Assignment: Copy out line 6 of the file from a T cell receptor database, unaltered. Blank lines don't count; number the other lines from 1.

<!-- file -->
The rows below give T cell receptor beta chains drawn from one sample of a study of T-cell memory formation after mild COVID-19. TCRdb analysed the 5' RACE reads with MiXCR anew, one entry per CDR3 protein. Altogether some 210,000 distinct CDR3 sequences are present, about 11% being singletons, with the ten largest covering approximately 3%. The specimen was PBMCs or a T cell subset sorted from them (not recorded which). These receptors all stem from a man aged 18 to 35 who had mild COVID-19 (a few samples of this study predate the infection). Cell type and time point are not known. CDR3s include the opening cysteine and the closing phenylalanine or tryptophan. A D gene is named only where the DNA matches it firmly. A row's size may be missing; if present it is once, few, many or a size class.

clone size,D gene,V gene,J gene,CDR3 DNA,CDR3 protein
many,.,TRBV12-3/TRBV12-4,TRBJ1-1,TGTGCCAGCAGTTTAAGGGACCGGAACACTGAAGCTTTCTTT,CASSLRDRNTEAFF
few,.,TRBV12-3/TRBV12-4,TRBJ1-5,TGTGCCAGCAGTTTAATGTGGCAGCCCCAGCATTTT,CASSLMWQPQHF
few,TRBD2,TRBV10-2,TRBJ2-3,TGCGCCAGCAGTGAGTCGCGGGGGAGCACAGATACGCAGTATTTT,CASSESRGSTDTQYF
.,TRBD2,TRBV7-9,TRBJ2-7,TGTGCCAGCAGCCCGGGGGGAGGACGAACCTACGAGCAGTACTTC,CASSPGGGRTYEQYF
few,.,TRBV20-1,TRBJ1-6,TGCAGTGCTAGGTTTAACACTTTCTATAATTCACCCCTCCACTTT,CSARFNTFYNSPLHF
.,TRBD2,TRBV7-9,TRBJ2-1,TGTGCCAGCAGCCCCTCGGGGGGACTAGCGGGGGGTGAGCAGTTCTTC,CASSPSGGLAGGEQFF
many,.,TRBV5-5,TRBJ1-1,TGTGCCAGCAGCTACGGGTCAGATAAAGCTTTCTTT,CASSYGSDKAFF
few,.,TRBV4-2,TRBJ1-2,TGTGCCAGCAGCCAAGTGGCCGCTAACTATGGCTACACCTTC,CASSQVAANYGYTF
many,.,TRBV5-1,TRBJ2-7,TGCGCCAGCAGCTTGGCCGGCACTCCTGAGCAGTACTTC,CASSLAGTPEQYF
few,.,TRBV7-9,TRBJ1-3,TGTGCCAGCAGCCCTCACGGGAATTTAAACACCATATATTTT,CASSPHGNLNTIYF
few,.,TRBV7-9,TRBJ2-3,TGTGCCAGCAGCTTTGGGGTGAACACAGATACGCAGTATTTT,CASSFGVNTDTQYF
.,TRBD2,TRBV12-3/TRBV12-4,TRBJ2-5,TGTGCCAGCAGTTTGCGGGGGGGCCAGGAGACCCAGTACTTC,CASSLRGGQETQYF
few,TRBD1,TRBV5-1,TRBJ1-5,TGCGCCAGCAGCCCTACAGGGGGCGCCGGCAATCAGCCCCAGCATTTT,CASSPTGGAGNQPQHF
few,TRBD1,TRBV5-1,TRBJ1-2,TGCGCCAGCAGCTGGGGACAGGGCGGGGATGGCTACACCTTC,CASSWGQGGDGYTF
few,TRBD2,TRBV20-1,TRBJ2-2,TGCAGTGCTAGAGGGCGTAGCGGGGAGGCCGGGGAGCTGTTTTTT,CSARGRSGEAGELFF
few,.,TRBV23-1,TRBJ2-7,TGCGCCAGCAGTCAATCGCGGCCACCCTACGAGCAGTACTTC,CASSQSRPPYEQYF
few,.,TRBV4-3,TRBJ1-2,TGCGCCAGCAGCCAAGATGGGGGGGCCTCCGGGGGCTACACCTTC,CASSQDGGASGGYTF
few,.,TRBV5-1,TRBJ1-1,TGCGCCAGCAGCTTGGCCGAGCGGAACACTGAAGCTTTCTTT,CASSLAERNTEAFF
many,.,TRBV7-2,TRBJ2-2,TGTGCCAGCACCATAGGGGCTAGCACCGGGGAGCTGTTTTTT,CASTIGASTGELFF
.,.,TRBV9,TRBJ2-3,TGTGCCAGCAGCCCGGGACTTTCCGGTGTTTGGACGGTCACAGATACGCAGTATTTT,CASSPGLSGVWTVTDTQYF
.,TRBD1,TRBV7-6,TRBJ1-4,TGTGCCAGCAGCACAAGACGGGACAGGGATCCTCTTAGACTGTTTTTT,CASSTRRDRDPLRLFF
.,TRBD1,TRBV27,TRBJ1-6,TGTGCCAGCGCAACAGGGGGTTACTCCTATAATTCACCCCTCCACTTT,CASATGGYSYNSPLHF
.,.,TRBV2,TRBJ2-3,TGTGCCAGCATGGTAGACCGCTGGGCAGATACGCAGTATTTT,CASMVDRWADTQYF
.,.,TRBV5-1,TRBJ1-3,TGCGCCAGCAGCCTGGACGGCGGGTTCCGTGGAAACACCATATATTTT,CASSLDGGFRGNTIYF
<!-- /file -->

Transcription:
.,TRBD2,TRBV7-9,TRBJ2-7,TGTGCCAGCAGCCCGGGGGGAGGACGAACCTACGAGCAGTACTTC,CASSPGGGRTYEQYF